RSK helps acquire EU LIFE+ funding for novel bioremediation
A chemical facility produces, stores and distributes monovinylchloride, a raw material for producing polyvinylchloride. On-site soil and groundwater investigations have revealed contamination by aromatic, aliphatic and chlorinated volatile organic hydrocarbons. An intermediate in the production of polyvinyl chloride, 1,2-dichloroethane, accounts for 80% of this.
Anaerobic dechlorination by soil organisms is a promising remediation technique for chlorinated aliphatic hydrocarbon contamination under suitable conditions. The University of Ghent in Belgium has isolated Desulfitobacterium dichloroelimans strain DCA-1, which can biodegrade 1,2-dichloroethane to ethene without the formation of toxic intermediates, as bacteria for the degradation of chloroethanes are not commonly available.
To be successful, in situ remediation techniques always require adequate groundwater velocities. The University of Ghent has developed hydrogeobiocells (HGBcells) that increases the groundwater flow velocity by applying a specific pumping and injection programme, after which treatment of the contaminated groundwater is unnecessary.
In anticipation of the site remediation required, laboratory tests showed substrate injection to be a valid remediation option. Enhanced groundwater modelling techniques were used to develop a tailored treatment that uses HGBcells for the in situ treatment. EU LIFE+ funding was requested and granted for that part of the remediation involving HGBcells. This funding required RSK to prepare an extensive submittal file.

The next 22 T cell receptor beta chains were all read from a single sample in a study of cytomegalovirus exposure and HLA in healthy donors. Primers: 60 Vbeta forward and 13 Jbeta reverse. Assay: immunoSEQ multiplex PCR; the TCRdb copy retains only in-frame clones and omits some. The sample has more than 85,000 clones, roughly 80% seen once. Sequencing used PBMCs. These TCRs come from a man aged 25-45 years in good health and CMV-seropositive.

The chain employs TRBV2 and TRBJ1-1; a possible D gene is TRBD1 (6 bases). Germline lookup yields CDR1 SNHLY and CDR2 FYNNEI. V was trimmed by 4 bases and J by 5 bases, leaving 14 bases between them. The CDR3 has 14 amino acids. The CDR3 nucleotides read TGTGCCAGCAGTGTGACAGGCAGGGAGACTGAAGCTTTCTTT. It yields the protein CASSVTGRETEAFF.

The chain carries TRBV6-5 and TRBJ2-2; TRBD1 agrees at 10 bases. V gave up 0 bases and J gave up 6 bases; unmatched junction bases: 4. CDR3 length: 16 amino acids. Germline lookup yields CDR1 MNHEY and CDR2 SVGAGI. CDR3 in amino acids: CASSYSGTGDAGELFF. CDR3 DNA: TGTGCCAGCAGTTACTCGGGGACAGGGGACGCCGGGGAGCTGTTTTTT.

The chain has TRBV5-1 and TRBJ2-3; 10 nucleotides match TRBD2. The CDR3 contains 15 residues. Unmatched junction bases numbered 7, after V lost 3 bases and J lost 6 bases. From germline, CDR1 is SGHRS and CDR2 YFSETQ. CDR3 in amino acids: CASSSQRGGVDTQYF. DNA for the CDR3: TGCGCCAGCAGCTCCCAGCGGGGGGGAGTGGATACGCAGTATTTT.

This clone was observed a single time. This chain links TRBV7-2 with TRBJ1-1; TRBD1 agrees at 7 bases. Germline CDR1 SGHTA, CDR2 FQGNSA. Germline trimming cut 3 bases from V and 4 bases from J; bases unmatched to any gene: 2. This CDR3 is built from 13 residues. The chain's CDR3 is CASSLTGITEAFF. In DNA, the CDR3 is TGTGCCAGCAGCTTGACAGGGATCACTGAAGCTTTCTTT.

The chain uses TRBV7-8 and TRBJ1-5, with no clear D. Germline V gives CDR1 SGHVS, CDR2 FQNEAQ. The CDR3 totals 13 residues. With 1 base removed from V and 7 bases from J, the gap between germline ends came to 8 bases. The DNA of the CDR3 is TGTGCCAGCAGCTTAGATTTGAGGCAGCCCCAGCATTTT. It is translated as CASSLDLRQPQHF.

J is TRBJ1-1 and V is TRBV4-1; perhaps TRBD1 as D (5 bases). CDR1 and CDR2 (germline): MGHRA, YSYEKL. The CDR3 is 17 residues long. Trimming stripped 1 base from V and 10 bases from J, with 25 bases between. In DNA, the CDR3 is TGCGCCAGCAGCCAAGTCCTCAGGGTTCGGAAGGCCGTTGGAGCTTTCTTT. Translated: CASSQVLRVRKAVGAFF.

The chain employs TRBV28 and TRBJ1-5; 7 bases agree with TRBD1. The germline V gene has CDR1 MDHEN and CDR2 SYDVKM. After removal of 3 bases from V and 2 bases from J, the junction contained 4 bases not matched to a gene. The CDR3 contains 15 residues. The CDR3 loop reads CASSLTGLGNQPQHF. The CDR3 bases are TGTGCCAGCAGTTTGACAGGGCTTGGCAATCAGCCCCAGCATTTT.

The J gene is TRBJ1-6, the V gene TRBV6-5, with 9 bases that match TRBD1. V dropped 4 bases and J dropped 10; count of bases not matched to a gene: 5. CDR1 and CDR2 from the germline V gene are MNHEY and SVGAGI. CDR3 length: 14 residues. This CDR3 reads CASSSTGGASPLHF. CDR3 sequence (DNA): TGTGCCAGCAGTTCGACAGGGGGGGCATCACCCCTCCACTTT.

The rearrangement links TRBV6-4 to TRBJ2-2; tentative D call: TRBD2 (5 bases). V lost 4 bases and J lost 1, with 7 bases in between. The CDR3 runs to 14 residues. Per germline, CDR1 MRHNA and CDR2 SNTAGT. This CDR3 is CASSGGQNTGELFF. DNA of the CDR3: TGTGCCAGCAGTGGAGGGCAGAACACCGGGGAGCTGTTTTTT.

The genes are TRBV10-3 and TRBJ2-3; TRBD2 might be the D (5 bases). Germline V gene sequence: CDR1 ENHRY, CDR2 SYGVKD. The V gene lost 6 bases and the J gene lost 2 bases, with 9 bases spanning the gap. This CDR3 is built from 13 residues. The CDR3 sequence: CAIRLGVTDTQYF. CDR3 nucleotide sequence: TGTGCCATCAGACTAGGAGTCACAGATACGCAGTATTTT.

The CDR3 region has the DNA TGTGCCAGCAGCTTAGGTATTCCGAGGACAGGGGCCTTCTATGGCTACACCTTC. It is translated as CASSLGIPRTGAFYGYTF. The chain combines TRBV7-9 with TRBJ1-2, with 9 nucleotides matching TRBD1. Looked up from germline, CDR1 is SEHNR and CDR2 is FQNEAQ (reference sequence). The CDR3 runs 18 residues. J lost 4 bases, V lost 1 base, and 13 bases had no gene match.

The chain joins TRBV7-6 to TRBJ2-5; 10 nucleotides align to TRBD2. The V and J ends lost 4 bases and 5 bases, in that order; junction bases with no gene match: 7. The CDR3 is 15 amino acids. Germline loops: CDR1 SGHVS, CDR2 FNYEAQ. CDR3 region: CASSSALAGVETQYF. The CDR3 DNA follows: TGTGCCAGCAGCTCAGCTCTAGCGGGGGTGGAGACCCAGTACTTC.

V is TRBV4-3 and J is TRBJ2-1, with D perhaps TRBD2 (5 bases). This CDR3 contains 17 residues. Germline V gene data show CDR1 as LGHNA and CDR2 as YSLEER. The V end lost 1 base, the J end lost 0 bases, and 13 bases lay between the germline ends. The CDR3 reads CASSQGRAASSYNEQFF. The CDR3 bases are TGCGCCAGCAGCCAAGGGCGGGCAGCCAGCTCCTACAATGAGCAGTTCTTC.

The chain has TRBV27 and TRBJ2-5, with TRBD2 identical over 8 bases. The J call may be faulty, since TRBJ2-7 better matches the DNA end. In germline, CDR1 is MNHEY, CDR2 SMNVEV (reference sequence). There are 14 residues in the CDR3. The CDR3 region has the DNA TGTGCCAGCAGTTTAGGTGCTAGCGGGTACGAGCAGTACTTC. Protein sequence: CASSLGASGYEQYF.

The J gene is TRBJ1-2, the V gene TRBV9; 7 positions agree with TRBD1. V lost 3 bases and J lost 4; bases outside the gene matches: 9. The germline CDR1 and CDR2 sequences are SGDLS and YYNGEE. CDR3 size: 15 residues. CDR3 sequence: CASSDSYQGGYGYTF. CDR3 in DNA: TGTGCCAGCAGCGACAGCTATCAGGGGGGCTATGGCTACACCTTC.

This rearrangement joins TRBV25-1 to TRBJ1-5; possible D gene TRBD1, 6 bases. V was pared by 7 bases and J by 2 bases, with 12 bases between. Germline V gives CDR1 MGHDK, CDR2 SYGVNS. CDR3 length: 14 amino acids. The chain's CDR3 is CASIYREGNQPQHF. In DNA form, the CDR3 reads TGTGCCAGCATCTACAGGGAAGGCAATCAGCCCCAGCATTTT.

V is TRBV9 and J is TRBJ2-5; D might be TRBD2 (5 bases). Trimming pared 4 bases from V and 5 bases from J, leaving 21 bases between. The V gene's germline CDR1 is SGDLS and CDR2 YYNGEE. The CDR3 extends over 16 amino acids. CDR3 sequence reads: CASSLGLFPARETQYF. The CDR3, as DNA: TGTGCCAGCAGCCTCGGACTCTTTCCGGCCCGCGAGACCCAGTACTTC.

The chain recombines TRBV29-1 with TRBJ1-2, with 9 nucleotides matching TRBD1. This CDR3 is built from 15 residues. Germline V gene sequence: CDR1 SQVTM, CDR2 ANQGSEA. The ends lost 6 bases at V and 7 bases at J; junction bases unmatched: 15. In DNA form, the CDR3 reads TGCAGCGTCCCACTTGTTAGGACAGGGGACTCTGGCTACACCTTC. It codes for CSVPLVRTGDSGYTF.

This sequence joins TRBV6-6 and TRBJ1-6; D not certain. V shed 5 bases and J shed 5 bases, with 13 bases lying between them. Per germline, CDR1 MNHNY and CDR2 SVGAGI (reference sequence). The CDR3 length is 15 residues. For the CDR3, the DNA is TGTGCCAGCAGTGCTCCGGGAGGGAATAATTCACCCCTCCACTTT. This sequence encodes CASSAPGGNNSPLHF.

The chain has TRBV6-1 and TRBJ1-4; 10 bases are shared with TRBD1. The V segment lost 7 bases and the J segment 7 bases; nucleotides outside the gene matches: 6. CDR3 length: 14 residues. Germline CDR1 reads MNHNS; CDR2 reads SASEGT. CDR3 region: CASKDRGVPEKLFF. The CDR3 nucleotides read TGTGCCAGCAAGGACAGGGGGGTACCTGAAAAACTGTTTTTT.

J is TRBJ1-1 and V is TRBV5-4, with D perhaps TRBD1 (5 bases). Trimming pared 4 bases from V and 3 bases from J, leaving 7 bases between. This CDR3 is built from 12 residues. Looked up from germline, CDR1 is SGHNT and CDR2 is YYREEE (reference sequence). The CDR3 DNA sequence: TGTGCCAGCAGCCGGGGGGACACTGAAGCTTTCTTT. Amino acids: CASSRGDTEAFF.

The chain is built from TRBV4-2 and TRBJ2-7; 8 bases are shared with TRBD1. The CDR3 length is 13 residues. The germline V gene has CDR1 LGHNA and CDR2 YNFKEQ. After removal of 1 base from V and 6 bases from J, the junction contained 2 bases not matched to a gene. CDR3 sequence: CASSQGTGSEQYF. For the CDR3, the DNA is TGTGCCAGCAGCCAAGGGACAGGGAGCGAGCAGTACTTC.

In parallel with the LIFE+ funding file, RSK prepared the remedial action plan (RAP), which was approved by the authorities in June 2010. The estimated cost of the remediation is €6.5 million spread over 30 years. The RAP offers a phased approach in view of the planning required and to spread the investment costs.
The following actions are planned:
- off-site groundwater remediation by stimulating biological degradation in groundwater cells consisting of extraction and injection filters (HGBcells)
- on-site pump and treat in source zones for lowering groundwater concentrations
- on-site remediation of unsaturated soil by dual-phase vacuum extraction in source zone areas
- on-site groundwater remediation by stimulating biological degradation in groundwater cells consisting of extraction and injection filters (HGBcells). Where necessary because of high contaminant concentrations, bacteria will be added to enhance the biodegradation.
RSK’s goal was to translate theory into reality and apply the innovative HGBcell technique in the field. To do this following approval of the RAP in 2010, RSK drafted the technical specifications for the installation of the extraction and injection wells of the first HGBcell off-site. In January 2011, a pumping test was performed and then the HGBcell was installed. Start-up of the HGBcell showed that the normal development of the extraction and injection filters was inadequate to prevent pressure build-up in the injection well. Subsequent modification of the well made it possible to extract and inject 16 m³/h without pressure build-up in the injection well.
After several tests, the first operational phase of the HGBcell started in October 2011 with sodium lactate dosing. In the following months, RSK showed that the HGBcell was becoming active and that 1,2-dichloroethane biodegradation was occurring.
The European Commission has recognised this innovative technology and will fund 50% of the costs of the remedial works for five years through the LIFE+ programme. Funding began in 2010 and will continue until December 2014.